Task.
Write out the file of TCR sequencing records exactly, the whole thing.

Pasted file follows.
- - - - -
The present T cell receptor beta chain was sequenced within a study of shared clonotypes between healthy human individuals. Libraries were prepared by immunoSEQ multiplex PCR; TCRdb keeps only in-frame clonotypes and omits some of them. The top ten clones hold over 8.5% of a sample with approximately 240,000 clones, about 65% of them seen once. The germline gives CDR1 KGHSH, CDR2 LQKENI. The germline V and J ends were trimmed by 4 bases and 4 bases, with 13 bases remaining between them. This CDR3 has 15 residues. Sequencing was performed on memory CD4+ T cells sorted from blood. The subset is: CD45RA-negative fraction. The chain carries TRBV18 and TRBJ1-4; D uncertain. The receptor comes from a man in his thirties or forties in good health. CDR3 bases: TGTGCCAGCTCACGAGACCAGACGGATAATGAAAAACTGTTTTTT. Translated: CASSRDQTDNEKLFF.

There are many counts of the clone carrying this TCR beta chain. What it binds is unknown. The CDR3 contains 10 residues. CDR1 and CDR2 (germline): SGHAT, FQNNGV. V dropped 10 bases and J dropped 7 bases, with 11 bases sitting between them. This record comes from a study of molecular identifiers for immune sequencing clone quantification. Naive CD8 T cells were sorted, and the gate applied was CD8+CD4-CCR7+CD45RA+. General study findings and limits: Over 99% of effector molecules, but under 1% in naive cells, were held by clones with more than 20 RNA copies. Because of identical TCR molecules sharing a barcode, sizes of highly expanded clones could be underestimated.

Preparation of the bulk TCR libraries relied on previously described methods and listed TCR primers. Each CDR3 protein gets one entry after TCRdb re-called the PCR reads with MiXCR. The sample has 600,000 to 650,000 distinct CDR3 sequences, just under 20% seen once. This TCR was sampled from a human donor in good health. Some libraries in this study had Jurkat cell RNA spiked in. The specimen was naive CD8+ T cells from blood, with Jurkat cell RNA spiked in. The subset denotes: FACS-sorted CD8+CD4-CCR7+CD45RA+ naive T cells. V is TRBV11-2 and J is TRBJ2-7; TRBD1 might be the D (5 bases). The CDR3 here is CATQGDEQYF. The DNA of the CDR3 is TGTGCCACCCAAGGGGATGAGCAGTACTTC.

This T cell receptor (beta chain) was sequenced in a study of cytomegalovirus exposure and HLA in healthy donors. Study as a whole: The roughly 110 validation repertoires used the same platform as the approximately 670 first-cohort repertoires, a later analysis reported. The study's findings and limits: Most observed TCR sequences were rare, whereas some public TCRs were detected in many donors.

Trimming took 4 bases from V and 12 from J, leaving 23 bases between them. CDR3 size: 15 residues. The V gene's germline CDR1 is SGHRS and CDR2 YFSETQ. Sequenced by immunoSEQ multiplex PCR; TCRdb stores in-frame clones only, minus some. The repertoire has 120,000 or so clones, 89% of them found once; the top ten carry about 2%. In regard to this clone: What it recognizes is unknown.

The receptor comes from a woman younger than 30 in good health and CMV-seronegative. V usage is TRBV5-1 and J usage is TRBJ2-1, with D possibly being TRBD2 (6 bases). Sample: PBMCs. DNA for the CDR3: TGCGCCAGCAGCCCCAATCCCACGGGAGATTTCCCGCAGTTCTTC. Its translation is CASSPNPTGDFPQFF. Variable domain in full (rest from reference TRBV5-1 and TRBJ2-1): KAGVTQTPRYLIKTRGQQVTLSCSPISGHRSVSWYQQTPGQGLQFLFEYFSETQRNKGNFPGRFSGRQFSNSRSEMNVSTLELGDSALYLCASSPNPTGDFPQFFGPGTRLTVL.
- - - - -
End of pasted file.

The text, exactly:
The present T cell receptor beta chain was sequenced within a study of shared clonotypes between healthy human individuals. Libraries were prepared by immunoSEQ multiplex PCR; TCRdb keeps only in-frame clonotypes and omits some of them. The top ten clones hold over 8.5% of a sample with approximately 240,000 clones, about 65% of them seen once. The germline gives CDR1 KGHSH, CDR2 LQKENI. The germline V and J ends were trimmed by 4 bases and 4 bases, with 13 bases remaining between them. This CDR3 has 15 residues. Sequencing was performed on memory CD4+ T cells sorted from blood. The subset is: CD45RA-negative fraction. The chain carries TRBV18 and TRBJ1-4; D uncertain. The receptor comes from a man in his thirties or forties in good health. CDR3 bases: TGTGCCAGCTCACGAGACCAGACGGATAATGAAAAACTGTTTTTT. Translated: CASSRDQTDNEKLFF.

There are many counts of the clone carrying this TCR beta chain. What it binds is unknown. The CDR3 contains 10 residues. CDR1 and CDR2 (germline): SGHAT, FQNNGV. V dropped 10 bases and J dropped 7 bases, with 11 bases sitting between them. This record comes from a study of molecular identifiers for immune sequencing clone quantification. Naive CD8 T cells were sorted, and the gate applied was CD8+CD4-CCR7+CD45RA+. General study findings and limits: Over 99% of effector molecules, but under 1% in naive cells, were held by clones with more than 20 RNA copies. Because of identical TCR molecules sharing a barcode, sizes of highly expanded clones could be underestimated.

Preparation of the bulk TCR libraries relied on previously described methods and listed TCR primers. Each CDR3 protein gets one entry after TCRdb re-called the PCR reads with MiXCR. The sample has 600,000 to 650,000 distinct CDR3 sequences, just under 20% seen once. This TCR was sampled from a human donor in good health. Some libraries in this study had Jurkat cell RNA spiked in. The specimen was naive CD8+ T cells from blood, with Jurkat cell RNA spiked in. The subset denotes: FACS-sorted CD8+CD4-CCR7+CD45RA+ naive T cells. V is TRBV11-2 and J is TRBJ2-7; TRBD1 might be the D (5 bases). The CDR3 here is CATQGDEQYF. The DNA of the CDR3 is TGTGCCACCCAAGGGGATGAGCAGTACTTC.

This T cell receptor (beta chain) was sequenced in a study of cytomegalovirus exposure and HLA in healthy donors. Study as a whole: The roughly 110 validation repertoires used the same platform as the approximately 670 first-cohort repertoires, a later analysis reported. The study's findings and limits: Most observed TCR sequences were rare, whereas some public TCRs were detected in many donors.

Trimming took 4 bases from V and 12 from J, leaving 23 bases between them. CDR3 size: 15 residues. The V gene's germline CDR1 is SGHRS and CDR2 YFSETQ. Sequenced by immunoSEQ multiplex PCR; TCRdb stores in-frame clones only, minus some. The repertoire has 120,000 or so clones, 89% of them found once; the top ten carry about 2%. In regard to this clone: What it recognizes is unknown.

The receptor comes from a woman younger than 30 in good health and CMV-seronegative. V usage is TRBV5-1 and J usage is TRBJ2-1, with D possibly being TRBD2 (6 bases). Sample: PBMCs. DNA for the CDR3: TGCGCCAGCAGCCCCAATCCCACGGGAGATTTCCCGCAGTTCTTC. Its translation is CASSPNPTGDFPQFF. Variable domain in full (rest from reference TRBV5-1 and TRBJ2-1): KAGVTQTPRYLIKTRGQQVTLSCSPISGHRSVSWYQQTPGQGLQFLFEYFSETQRNKGNFPGRFSGRQFSNSRSEMNVSTLELGDSALYLCASSPNPTGDFPQFFGPGTRLTVL.